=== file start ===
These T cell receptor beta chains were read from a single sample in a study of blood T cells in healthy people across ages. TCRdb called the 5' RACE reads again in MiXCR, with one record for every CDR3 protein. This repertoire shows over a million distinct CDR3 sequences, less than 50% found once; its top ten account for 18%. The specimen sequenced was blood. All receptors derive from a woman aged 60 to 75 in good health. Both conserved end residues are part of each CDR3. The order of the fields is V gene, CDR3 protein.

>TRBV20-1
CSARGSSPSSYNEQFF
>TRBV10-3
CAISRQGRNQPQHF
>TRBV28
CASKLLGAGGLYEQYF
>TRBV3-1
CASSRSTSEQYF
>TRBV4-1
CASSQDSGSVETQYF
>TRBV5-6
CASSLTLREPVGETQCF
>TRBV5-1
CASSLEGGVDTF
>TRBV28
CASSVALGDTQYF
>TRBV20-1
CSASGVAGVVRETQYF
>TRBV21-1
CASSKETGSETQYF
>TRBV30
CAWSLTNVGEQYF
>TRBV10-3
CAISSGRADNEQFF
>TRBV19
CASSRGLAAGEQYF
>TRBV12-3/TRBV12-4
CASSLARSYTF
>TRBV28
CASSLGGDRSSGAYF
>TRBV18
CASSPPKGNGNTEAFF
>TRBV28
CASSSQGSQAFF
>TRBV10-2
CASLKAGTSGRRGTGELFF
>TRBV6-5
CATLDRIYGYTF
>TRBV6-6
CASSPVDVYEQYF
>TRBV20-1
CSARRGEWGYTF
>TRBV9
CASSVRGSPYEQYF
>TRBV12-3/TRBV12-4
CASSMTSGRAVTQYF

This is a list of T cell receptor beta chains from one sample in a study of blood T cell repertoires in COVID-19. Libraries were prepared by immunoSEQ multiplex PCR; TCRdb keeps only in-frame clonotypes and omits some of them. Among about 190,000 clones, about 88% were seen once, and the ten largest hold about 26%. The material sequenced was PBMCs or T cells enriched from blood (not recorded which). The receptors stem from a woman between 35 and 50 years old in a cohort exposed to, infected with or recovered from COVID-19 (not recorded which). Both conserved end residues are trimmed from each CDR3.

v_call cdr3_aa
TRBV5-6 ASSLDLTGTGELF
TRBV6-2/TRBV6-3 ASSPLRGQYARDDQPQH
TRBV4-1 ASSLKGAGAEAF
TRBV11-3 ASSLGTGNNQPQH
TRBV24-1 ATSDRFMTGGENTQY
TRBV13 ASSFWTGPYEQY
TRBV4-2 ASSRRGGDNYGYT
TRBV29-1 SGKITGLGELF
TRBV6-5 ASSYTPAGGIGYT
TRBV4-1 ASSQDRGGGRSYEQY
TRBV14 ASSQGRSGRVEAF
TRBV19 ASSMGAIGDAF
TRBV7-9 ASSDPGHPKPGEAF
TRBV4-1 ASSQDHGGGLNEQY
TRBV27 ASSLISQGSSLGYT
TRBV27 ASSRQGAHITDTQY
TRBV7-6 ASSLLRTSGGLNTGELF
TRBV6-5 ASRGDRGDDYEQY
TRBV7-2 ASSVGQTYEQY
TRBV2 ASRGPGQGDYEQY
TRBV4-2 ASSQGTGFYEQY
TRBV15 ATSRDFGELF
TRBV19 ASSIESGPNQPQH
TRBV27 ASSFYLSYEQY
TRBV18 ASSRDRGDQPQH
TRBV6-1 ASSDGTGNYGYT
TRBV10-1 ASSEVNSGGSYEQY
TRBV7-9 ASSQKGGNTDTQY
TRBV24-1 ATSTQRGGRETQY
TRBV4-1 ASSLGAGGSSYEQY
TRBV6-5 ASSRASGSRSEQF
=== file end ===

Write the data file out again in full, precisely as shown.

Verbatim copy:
These T cell receptor beta chains were read from a single sample in a study of blood T cells in healthy people across ages. TCRdb called the 5' RACE reads again in MiXCR, with one record for every CDR3 protein. This repertoire shows over a million distinct CDR3 sequences, less than 50% found once; its top ten account for 18%. The specimen sequenced was blood. All receptors derive from a woman aged 60 to 75 in good health. Both conserved end residues are part of each CDR3. The order of the fields is V gene, CDR3 protein.

>TRBV20-1
CSARGSSPSSYNEQFF
>TRBV10-3
CAISRQGRNQPQHF
>TRBV28
CASKLLGAGGLYEQYF
>TRBV3-1
CASSRSTSEQYF
>TRBV4-1
CASSQDSGSVETQYF
>TRBV5-6
CASSLTLREPVGETQCF
>TRBV5-1
CASSLEGGVDTF
>TRBV28
CASSVALGDTQYF
>TRBV20-1
CSASGVAGVVRETQYF
>TRBV21-1
CASSKETGSETQYF
>TRBV30
CAWSLTNVGEQYF
>TRBV10-3
CAISSGRADNEQFF
>TRBV19
CASSRGLAAGEQYF
>TRBV12-3/TRBV12-4
CASSLARSYTF
>TRBV28
CASSLGGDRSSGAYF
>TRBV18
CASSPPKGNGNTEAFF
>TRBV28
CASSSQGSQAFF
>TRBV10-2
CASLKAGTSGRRGTGELFF
>TRBV6-5
CATLDRIYGYTF
>TRBV6-6
CASSPVDVYEQYF
>TRBV20-1
CSARRGEWGYTF
>TRBV9
CASSVRGSPYEQYF
>TRBV12-3/TRBV12-4
CASSMTSGRAVTQYF

This is a list of T cell receptor beta chains from one sample in a study of blood T cell repertoires in COVID-19. Libraries were prepared by immunoSEQ multiplex PCR; TCRdb keeps only in-frame clonotypes and omits some of them. Among about 190,000 clones, about 88% were seen once, and the ten largest hold about 26%. The material sequenced was PBMCs or T cells enriched from blood (not recorded which). The receptors stem from a woman between 35 and 50 years old in a cohort exposed to, infected with or recovered from COVID-19 (not recorded which). Both conserved end residues are trimmed from each CDR3.

v_call cdr3_aa
TRBV5-6 ASSLDLTGTGELF
TRBV6-2/TRBV6-3 ASSPLRGQYARDDQPQH
TRBV4-1 ASSLKGAGAEAF
TRBV11-3 ASSLGTGNNQPQH
TRBV24-1 ATSDRFMTGGENTQY
TRBV13 ASSFWTGPYEQY
TRBV4-2 ASSRRGGDNYGYT
TRBV29-1 SGKITGLGELF
TRBV6-5 ASSYTPAGGIGYT
TRBV4-1 ASSQDRGGGRSYEQY
TRBV14 ASSQGRSGRVEAF
TRBV19 ASSMGAIGDAF
TRBV7-9 ASSDPGHPKPGEAF
TRBV4-1 ASSQDHGGGLNEQY
TRBV27 ASSLISQGSSLGYT
TRBV27 ASSRQGAHITDTQY
TRBV7-6 ASSLLRTSGGLNTGELF
TRBV6-5 ASRGDRGDDYEQY
TRBV7-2 ASSVGQTYEQY
TRBV2 ASRGPGQGDYEQY
TRBV4-2 ASSQGTGFYEQY
TRBV15 ATSRDFGELF
TRBV19 ASSIESGPNQPQH
TRBV27 ASSFYLSYEQY
TRBV18 ASSRDRGDQPQH
TRBV6-1 ASSDGTGNYGYT
TRBV10-1 ASSEVNSGGSYEQY
TRBV7-9 ASSQKGGNTDTQY
TRBV24-1 ATSTQRGGRETQY
TRBV4-1 ASSLGAGGSSYEQY
TRBV6-5 ASSRASGSRSEQF